Guest post by Ben explaining the use of pun and oxymoron
Did you hear about the man who had his whole left side cut off? he’s all right now.
The two presentations below define and give examples of Puns and Oxymorons. If you are a teacher, author or student, then this is the post for you. These two literary terms can be useful when writing an essay or short story to provide humor and contradictions to traditional writing styles. If you’re an author, this is a bit of a refresher course if you’ve forgotten how to use these literary terms. If you’re a teacher, these prezis would be very useful as teaching examples. In case you’re a student, they can be useful for taking your writing to the next level. I found making these presentations really fun to make and research.
How do you use these terms to enrich your writing?
I think that most of us are clear on the fact that Alanis Morissette’s song “Ironic” got it wrong. But I have always found irony to be a difficult literary device to teach and most students have a hard time understanding it. The video below is a great place to start to show what irony is.
It’s really clear about what irony is and there are a few other videos on different types of irony at TED Ed’s The Writer’s Workshop.
QUESTION: What do you do to help your students understand irony?
I wanted to find a simple, fun, and hands-on way to help my student practice and develop her understanding of the different types of sentences and improve her sentence variety in her writing. So rather than putting a pencil in her hand, I chose to use simple cue cards and sticky notes so that she could physically build different combinations to create different sentences and see how conjunctions “stick” sentence parts together.
First we started by reviewing the concepts we would need.
She needed to know what a dependent and independent clause was and give me an example. She also needed to be able to tell me the difference between conjunctions and subordinating conjunctions. As we reviewed these concepts I made cards and sticky notes to visually represent the ideas.
Once I knew she was confident enough to identify and give me examples of each, then we started to put it together with the different types of sentences. I put a card in front of her that said “simple sentence“, “compound sentence“, or “complex sentence” and she needed to use the clauses and conjunctions to build them.
The next step was to point to each element as she said a sentence that fit the model she had built. For example, for compound sentence, she pointed at the independent clause and said “My cat loves to eat goldfish”. The she pointed to the conjunction and said “but”. Lastly she pointed to the second independent clause card and said “she hates the taste of guppies”.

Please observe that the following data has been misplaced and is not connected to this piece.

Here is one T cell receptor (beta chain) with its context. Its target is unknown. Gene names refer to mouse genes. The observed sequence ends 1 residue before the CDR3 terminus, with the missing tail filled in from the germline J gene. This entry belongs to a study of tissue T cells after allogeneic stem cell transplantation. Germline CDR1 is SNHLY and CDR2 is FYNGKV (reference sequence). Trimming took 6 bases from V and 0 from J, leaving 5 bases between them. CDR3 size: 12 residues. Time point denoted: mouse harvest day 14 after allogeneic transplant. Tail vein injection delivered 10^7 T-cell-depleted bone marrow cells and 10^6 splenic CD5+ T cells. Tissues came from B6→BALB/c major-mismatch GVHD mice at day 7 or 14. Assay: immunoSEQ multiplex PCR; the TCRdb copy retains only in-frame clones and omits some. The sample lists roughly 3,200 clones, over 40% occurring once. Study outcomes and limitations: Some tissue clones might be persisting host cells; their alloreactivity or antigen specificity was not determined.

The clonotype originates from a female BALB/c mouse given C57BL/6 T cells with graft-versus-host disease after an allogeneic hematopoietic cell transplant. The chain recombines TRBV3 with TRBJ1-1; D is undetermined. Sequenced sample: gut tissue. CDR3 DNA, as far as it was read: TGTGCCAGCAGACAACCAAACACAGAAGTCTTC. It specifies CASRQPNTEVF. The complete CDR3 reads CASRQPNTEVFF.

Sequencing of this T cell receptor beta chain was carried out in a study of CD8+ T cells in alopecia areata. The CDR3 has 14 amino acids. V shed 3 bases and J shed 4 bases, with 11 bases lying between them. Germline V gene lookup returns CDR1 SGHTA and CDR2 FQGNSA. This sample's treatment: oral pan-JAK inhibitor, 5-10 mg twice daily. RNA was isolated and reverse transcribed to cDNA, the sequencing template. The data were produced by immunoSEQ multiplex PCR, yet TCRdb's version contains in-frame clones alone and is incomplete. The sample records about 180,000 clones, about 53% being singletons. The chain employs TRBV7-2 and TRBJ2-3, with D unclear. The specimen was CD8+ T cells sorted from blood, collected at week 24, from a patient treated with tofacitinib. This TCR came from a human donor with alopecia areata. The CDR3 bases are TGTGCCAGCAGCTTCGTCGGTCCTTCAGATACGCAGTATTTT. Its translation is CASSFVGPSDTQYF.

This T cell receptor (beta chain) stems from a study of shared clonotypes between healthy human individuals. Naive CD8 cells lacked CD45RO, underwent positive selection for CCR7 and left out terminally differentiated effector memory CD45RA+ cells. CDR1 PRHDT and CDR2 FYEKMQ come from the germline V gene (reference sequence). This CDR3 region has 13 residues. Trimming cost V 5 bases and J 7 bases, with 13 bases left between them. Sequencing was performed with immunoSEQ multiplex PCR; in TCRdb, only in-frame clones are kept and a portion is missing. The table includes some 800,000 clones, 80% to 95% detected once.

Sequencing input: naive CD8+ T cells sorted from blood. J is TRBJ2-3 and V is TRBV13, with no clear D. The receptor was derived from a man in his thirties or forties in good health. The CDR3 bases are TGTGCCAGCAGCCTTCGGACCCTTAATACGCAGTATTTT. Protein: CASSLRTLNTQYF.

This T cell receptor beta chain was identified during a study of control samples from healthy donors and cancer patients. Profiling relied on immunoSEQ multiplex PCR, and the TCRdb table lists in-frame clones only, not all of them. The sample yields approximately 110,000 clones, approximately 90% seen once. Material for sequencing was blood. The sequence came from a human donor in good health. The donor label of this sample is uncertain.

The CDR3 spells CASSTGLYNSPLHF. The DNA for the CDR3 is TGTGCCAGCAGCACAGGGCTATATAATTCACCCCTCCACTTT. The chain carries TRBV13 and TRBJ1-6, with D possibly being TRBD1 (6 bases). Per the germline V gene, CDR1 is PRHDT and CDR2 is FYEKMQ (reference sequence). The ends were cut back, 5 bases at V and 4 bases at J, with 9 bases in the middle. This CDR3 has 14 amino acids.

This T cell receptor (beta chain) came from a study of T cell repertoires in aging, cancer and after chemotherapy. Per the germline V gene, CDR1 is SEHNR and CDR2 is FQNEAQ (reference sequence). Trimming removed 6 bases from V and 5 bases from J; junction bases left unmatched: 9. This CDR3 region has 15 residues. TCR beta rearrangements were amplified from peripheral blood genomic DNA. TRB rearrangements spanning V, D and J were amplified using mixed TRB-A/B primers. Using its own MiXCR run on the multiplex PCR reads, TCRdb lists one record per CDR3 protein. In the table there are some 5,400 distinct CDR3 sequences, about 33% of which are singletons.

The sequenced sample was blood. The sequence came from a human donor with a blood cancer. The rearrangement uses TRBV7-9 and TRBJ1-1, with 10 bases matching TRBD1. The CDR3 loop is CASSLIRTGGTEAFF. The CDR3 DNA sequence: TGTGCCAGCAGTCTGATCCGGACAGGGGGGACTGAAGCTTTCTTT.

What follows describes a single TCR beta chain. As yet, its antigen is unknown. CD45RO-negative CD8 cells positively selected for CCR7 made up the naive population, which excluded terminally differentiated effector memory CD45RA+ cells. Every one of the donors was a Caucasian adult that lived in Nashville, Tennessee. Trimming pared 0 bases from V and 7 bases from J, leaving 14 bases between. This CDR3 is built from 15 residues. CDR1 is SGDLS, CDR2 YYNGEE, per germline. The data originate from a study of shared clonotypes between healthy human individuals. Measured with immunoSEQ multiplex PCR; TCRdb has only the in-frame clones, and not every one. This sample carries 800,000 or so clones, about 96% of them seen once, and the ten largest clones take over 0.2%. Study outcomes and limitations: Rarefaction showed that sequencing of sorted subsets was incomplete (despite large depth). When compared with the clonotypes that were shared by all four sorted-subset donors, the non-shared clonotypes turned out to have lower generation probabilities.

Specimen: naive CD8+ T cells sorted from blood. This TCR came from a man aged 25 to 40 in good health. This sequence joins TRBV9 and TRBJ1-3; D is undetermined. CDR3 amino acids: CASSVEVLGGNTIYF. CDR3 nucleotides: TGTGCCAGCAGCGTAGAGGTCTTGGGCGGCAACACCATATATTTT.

In this way she was connecting the framework she had built in front of her to the sentence she was saying.
The last step up from this was to combine the different clauses and conjunctions in different ways and make sentences based on the different models. She built complex/compound sentences, complex/complex sentences and even a few complex/compound/complex sentences. She followed the same process for each and used the frame she built to say a sentence out loud that matched it.
It was a great way to practice but it led to a lot of good questions and discussions about what works, what doesn’t, and why variety is important.
We will continue to build and practice this a few times before moving on to applying the skills to her writing but I think the next time we will work on connecting the different sentences to a topic or image so they relate to each other.
Visual: Cue cards and sticky notes with each building block on a different color
Auditory: Saying the sentences out loud as she built
Kinesthetic: Physically moving the pieces around to build the framework of each sentence
I love finding simple, new and engaging ways to assess students’ learning!
Instead of a formal pencil to paper assessment of my students’ ability to convert fractions, I asked them to create a video tutorial for next year’s students. They needed to do an example of each conversion, from mixed to improper and improper to mixed. It had to include a visual step by step along with clear mathematical explanations of what they were doing and the thinking/reasons behind it. We also talked about the use of lines, shapes, and colors in highlighting the most important information. Then students were on their own.
For some students this was an incredibly difficult thing to do, especially when they were asked to verbalize their thinking or reasoning behind a step. However, I think this makes it an even more valuable experience and one that I will repeat often.
Here are a few samples:
I asked my students to write a post on their blogs about what Genius Hour was for them. Here are a few genius gems from their posts:
- “What is Genius Hour? Have you heard of it? Well, Genius Hour is a new thing that is inspiring kids across North America and their teachers to take an hour out of there day, at school, or at home to improve in an area they are interested in.” ~ Anna
- “Now your probably wondering what genius hour is. Genius hour is an hour where the students get to choose what project they get to work on.” ~ Graham
- “…Genius hour works on the idea implied in it’s name, that everyone is genius and has a good idea within them. It supplies us one hour (45mins) to work on anything of our choice (anything that we can show as a finished project as an end result). Personally I love the concept of genius hour and it has allowed me to finalize and finish a board game concept I have been working on for months. Genius hour I believe is the best project a teacher has ever assigned ( actually more a project a teacher never assigned) and I strongly believe other teacher out there should assign it.” ~ Maceo